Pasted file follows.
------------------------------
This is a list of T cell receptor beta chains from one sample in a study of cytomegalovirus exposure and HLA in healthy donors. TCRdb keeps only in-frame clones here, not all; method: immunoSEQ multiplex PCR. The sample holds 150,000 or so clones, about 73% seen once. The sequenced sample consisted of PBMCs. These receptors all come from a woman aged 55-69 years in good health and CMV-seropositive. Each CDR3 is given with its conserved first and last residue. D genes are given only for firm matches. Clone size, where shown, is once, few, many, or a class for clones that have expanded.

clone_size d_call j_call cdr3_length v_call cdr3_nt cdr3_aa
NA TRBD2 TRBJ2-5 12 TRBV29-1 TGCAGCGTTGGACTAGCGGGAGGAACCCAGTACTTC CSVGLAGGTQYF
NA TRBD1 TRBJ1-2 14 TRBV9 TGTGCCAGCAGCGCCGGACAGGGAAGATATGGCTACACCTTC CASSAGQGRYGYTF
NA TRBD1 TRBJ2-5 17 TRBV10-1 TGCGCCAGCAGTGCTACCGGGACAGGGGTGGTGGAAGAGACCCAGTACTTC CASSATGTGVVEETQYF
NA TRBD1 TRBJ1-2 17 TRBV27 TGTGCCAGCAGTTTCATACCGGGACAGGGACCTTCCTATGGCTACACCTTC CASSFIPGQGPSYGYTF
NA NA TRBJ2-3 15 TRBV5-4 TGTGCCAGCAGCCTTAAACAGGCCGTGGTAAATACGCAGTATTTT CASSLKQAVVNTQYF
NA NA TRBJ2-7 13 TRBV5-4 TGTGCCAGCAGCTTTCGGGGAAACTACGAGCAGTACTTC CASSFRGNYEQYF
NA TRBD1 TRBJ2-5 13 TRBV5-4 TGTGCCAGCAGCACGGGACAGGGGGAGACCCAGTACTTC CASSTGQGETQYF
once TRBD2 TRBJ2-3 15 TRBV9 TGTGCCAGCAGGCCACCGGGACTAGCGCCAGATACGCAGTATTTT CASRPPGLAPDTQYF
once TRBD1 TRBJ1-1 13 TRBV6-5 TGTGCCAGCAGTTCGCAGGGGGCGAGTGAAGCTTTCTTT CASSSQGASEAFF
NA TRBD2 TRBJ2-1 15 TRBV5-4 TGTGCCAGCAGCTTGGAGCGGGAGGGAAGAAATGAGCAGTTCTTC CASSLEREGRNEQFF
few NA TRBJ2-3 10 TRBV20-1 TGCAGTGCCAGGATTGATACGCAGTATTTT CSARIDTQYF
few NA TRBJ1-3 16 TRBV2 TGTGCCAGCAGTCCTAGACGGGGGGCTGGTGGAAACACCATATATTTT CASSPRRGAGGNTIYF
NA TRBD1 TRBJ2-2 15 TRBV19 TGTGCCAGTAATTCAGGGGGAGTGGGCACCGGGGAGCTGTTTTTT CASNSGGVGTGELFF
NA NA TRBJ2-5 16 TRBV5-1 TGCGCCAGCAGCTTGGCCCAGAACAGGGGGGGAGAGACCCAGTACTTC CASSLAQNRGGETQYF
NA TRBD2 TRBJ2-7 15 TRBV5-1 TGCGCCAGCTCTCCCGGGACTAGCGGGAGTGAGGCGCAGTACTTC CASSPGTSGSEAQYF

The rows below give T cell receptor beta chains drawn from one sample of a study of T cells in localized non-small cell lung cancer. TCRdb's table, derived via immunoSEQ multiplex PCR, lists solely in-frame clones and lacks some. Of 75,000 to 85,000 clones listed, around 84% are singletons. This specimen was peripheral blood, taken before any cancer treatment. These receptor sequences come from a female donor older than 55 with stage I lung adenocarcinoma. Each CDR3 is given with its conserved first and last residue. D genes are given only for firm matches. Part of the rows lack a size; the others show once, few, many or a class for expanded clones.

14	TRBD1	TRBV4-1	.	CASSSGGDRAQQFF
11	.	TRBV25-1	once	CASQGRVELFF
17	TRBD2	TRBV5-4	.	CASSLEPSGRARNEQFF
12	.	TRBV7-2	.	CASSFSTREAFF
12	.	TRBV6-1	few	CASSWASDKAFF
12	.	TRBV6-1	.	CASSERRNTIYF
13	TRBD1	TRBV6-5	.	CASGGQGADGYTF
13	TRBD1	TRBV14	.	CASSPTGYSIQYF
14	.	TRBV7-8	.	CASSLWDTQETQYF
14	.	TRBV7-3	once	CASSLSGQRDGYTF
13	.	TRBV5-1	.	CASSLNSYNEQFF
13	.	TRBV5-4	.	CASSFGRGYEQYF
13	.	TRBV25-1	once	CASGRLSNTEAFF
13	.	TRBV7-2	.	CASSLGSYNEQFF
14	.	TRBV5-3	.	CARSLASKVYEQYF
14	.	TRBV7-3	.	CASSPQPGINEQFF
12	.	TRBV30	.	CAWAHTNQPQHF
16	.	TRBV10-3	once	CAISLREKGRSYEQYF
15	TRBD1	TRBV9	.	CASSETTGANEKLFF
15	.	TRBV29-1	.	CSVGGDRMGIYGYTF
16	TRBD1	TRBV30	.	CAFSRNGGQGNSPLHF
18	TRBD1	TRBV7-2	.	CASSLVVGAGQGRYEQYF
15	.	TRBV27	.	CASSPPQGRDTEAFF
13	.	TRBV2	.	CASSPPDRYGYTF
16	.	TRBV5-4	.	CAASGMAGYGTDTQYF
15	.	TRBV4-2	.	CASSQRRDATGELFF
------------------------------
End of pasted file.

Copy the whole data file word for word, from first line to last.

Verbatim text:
This is a list of T cell receptor beta chains from one sample in a study of cytomegalovirus exposure and HLA in healthy donors. TCRdb keeps only in-frame clones here, not all; method: immunoSEQ multiplex PCR. The sample holds 150,000 or so clones, about 73% seen once. The sequenced sample consisted of PBMCs. These receptors all come from a woman aged 55-69 years in good health and CMV-seropositive. Each CDR3 is given with its conserved first and last residue. D genes are given only for firm matches. Clone size, where shown, is once, few, many, or a class for clones that have expanded.

clone_size d_call j_call cdr3_length v_call cdr3_nt cdr3_aa
NA TRBD2 TRBJ2-5 12 TRBV29-1 TGCAGCGTTGGACTAGCGGGAGGAACCCAGTACTTC CSVGLAGGTQYF
NA TRBD1 TRBJ1-2 14 TRBV9 TGTGCCAGCAGCGCCGGACAGGGAAGATATGGCTACACCTTC CASSAGQGRYGYTF
NA TRBD1 TRBJ2-5 17 TRBV10-1 TGCGCCAGCAGTGCTACCGGGACAGGGGTGGTGGAAGAGACCCAGTACTTC CASSATGTGVVEETQYF
NA TRBD1 TRBJ1-2 17 TRBV27 TGTGCCAGCAGTTTCATACCGGGACAGGGACCTTCCTATGGCTACACCTTC CASSFIPGQGPSYGYTF
NA NA TRBJ2-3 15 TRBV5-4 TGTGCCAGCAGCCTTAAACAGGCCGTGGTAAATACGCAGTATTTT CASSLKQAVVNTQYF
NA NA TRBJ2-7 13 TRBV5-4 TGTGCCAGCAGCTTTCGGGGAAACTACGAGCAGTACTTC CASSFRGNYEQYF
NA TRBD1 TRBJ2-5 13 TRBV5-4 TGTGCCAGCAGCACGGGACAGGGGGAGACCCAGTACTTC CASSTGQGETQYF
once TRBD2 TRBJ2-3 15 TRBV9 TGTGCCAGCAGGCCACCGGGACTAGCGCCAGATACGCAGTATTTT CASRPPGLAPDTQYF
once TRBD1 TRBJ1-1 13 TRBV6-5 TGTGCCAGCAGTTCGCAGGGGGCGAGTGAAGCTTTCTTT CASSSQGASEAFF
NA TRBD2 TRBJ2-1 15 TRBV5-4 TGTGCCAGCAGCTTGGAGCGGGAGGGAAGAAATGAGCAGTTCTTC CASSLEREGRNEQFF
few NA TRBJ2-3 10 TRBV20-1 TGCAGTGCCAGGATTGATACGCAGTATTTT CSARIDTQYF
few NA TRBJ1-3 16 TRBV2 TGTGCCAGCAGTCCTAGACGGGGGGCTGGTGGAAACACCATATATTTT CASSPRRGAGGNTIYF
NA TRBD1 TRBJ2-2 15 TRBV19 TGTGCCAGTAATTCAGGGGGAGTGGGCACCGGGGAGCTGTTTTTT CASNSGGVGTGELFF
NA NA TRBJ2-5 16 TRBV5-1 TGCGCCAGCAGCTTGGCCCAGAACAGGGGGGGAGAGACCCAGTACTTC CASSLAQNRGGETQYF
NA TRBD2 TRBJ2-7 15 TRBV5-1 TGCGCCAGCTCTCCCGGGACTAGCGGGAGTGAGGCGCAGTACTTC CASSPGTSGSEAQYF

The rows below give T cell receptor beta chains drawn from one sample of a study of T cells in localized non-small cell lung cancer. TCRdb's table, derived via immunoSEQ multiplex PCR, lists solely in-frame clones and lacks some. Of 75,000 to 85,000 clones listed, around 84% are singletons. This specimen was peripheral blood, taken before any cancer treatment. These receptor sequences come from a female donor older than 55 with stage I lung adenocarcinoma. Each CDR3 is given with its conserved first and last residue. D genes are given only for firm matches. Part of the rows lack a size; the others show once, few, many or a class for expanded clones.

14	TRBD1	TRBV4-1	.	CASSSGGDRAQQFF
11	.	TRBV25-1	once	CASQGRVELFF
17	TRBD2	TRBV5-4	.	CASSLEPSGRARNEQFF
12	.	TRBV7-2	.	CASSFSTREAFF
12	.	TRBV6-1	few	CASSWASDKAFF
12	.	TRBV6-1	.	CASSERRNTIYF
13	TRBD1	TRBV6-5	.	CASGGQGADGYTF
13	TRBD1	TRBV14	.	CASSPTGYSIQYF
14	.	TRBV7-8	.	CASSLWDTQETQYF
14	.	TRBV7-3	once	CASSLSGQRDGYTF
13	.	TRBV5-1	.	CASSLNSYNEQFF
13	.	TRBV5-4	.	CASSFGRGYEQYF
13	.	TRBV25-1	once	CASGRLSNTEAFF
13	.	TRBV7-2	.	CASSLGSYNEQFF
14	.	TRBV5-3	.	CARSLASKVYEQYF
14	.	TRBV7-3	.	CASSPQPGINEQFF
12	.	TRBV30	.	CAWAHTNQPQHF
16	.	TRBV10-3	once	CAISLREKGRSYEQYF
15	TRBD1	TRBV9	.	CASSETTGANEKLFF
15	.	TRBV29-1	.	CSVGGDRMGIYGYTF
16	TRBD1	TRBV30	.	CAFSRNGGQGNSPLHF
18	TRBD1	TRBV7-2	.	CASSLVVGAGQGRYEQYF
15	.	TRBV27	.	CASSPPQGRDTEAFF
13	.	TRBV2	.	CASSPPDRYGYTF
16	.	TRBV5-4	.	CAASGMAGYGTDTQYF
15	.	TRBV4-2	.	CASSQRRDATGELFF